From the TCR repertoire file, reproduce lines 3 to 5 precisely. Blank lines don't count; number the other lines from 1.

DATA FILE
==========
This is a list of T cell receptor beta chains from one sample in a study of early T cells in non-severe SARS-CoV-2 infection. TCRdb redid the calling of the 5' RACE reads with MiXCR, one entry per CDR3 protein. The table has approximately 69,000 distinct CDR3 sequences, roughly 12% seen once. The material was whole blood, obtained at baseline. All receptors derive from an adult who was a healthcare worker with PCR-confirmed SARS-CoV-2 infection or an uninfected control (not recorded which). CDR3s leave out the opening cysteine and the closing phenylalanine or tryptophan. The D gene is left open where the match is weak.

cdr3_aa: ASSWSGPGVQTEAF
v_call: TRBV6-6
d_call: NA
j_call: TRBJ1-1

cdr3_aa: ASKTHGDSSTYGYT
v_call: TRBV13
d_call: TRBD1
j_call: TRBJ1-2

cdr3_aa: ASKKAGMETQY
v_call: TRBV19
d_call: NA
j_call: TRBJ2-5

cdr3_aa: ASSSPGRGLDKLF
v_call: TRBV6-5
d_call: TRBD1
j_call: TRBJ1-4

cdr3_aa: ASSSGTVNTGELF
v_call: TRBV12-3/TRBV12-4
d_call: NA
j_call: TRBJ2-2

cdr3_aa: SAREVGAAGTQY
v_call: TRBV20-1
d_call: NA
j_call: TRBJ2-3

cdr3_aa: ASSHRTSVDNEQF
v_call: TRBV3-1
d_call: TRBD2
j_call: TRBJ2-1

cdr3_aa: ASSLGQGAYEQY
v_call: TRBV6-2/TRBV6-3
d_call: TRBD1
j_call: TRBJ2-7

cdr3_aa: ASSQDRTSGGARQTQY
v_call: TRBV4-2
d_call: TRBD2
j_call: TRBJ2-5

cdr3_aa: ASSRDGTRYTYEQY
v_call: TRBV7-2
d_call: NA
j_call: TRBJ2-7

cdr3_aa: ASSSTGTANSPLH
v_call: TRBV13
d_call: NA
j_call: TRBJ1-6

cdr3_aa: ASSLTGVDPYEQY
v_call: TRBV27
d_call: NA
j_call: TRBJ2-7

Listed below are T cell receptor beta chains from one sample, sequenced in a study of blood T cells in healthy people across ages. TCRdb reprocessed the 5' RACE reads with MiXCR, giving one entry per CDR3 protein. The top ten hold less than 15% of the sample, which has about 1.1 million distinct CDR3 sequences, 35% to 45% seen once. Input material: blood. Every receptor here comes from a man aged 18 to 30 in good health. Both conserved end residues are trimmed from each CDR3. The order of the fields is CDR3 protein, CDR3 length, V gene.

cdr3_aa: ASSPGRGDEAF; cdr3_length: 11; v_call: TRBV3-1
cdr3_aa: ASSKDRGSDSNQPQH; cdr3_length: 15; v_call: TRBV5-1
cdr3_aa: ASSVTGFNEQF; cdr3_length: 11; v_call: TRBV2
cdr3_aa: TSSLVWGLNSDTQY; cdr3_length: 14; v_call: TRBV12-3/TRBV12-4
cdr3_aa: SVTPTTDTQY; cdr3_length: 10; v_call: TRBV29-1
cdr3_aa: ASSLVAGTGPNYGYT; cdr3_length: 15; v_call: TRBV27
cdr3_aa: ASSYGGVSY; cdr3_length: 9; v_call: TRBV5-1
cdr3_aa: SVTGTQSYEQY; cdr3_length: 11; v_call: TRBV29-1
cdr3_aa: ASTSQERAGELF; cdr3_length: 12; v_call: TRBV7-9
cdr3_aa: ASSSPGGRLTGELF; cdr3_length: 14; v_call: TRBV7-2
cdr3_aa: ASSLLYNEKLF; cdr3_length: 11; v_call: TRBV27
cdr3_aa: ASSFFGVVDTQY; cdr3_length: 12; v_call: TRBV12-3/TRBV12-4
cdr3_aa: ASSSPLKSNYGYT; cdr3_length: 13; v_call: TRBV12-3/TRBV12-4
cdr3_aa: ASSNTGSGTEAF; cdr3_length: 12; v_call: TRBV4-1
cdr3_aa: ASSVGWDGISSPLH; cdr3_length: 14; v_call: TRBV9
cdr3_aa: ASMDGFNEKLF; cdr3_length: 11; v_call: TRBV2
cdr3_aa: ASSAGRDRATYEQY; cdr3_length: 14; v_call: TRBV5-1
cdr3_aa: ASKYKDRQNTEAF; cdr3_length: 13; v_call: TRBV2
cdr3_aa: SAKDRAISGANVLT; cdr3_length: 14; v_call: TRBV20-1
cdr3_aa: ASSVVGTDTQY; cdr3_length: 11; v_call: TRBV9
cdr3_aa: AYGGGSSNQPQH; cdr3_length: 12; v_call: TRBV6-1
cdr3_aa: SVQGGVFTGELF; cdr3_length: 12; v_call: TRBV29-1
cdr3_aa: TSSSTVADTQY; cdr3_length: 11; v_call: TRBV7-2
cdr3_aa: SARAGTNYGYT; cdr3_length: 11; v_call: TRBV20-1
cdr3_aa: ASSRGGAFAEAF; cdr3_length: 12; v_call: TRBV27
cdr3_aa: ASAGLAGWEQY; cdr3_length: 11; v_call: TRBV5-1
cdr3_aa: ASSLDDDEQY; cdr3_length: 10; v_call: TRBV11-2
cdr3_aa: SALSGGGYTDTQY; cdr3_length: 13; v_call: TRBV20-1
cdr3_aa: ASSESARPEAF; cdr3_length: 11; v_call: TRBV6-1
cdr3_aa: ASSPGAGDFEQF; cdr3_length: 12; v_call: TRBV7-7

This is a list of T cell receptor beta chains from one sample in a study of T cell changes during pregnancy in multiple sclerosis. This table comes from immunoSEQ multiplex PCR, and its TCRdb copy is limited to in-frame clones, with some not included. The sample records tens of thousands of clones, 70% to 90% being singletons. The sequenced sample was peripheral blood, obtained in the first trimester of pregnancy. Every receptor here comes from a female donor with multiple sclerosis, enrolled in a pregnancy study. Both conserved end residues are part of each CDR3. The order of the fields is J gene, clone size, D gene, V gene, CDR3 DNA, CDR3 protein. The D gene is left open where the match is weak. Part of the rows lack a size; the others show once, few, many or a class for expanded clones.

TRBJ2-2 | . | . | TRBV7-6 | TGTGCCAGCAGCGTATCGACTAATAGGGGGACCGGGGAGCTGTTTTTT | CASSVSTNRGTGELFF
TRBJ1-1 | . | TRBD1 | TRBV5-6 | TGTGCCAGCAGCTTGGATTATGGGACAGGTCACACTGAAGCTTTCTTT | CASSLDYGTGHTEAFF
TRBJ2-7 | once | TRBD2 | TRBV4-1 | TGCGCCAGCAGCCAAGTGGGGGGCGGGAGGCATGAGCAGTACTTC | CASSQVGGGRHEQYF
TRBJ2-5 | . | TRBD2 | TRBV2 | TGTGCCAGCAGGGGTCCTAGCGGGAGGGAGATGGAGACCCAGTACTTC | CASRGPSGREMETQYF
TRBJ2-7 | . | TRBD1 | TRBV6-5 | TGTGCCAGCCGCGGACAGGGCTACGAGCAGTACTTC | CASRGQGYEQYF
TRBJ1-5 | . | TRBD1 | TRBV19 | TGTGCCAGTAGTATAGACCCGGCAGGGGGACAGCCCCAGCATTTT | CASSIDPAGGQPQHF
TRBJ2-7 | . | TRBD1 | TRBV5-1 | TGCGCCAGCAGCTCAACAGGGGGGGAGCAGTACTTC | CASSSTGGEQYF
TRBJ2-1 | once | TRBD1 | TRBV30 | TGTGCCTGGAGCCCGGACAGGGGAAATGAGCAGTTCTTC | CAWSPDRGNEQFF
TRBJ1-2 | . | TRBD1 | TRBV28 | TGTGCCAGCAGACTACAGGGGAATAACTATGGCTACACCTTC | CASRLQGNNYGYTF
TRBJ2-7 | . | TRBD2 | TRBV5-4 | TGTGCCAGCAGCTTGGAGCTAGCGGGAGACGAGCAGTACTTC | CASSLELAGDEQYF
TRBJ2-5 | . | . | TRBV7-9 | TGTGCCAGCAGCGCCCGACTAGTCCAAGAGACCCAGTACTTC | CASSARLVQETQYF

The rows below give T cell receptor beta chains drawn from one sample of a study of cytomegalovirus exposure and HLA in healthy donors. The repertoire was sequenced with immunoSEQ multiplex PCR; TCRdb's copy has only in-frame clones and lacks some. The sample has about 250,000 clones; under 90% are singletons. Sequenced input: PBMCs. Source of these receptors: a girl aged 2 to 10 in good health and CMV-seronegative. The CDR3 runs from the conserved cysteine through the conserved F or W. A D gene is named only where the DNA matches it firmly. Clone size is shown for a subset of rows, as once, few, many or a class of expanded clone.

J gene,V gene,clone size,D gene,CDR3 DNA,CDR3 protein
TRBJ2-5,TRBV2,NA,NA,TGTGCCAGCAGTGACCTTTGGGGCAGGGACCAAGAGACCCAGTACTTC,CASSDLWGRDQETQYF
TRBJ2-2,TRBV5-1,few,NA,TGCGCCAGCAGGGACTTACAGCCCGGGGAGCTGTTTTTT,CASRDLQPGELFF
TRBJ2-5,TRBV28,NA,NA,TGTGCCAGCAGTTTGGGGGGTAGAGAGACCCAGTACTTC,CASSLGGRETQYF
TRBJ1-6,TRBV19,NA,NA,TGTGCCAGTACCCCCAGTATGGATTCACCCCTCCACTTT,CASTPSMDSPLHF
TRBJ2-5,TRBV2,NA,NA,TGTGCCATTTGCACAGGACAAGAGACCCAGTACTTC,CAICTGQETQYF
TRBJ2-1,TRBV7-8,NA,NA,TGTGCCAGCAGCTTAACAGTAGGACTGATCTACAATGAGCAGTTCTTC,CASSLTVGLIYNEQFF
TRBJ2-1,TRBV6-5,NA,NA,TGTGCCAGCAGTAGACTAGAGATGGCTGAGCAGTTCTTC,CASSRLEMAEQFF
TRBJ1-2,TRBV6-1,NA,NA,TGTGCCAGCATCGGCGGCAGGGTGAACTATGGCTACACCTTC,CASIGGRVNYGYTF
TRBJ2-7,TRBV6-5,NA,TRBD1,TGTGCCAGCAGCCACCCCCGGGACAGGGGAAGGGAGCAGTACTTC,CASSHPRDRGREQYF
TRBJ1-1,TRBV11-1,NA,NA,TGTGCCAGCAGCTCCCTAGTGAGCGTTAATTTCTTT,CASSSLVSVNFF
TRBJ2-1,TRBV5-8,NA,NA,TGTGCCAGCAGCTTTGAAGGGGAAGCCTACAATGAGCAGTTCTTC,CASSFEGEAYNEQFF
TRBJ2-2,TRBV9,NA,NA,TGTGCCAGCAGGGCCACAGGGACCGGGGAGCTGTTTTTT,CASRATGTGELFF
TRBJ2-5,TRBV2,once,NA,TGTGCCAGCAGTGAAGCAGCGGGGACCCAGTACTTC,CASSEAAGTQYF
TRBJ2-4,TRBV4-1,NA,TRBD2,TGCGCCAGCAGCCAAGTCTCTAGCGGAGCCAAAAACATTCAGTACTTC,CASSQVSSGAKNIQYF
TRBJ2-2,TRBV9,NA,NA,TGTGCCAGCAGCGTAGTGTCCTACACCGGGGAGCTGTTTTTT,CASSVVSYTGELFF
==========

v_call: TRBV6-6
d_call: NA
j_call: TRBJ1-1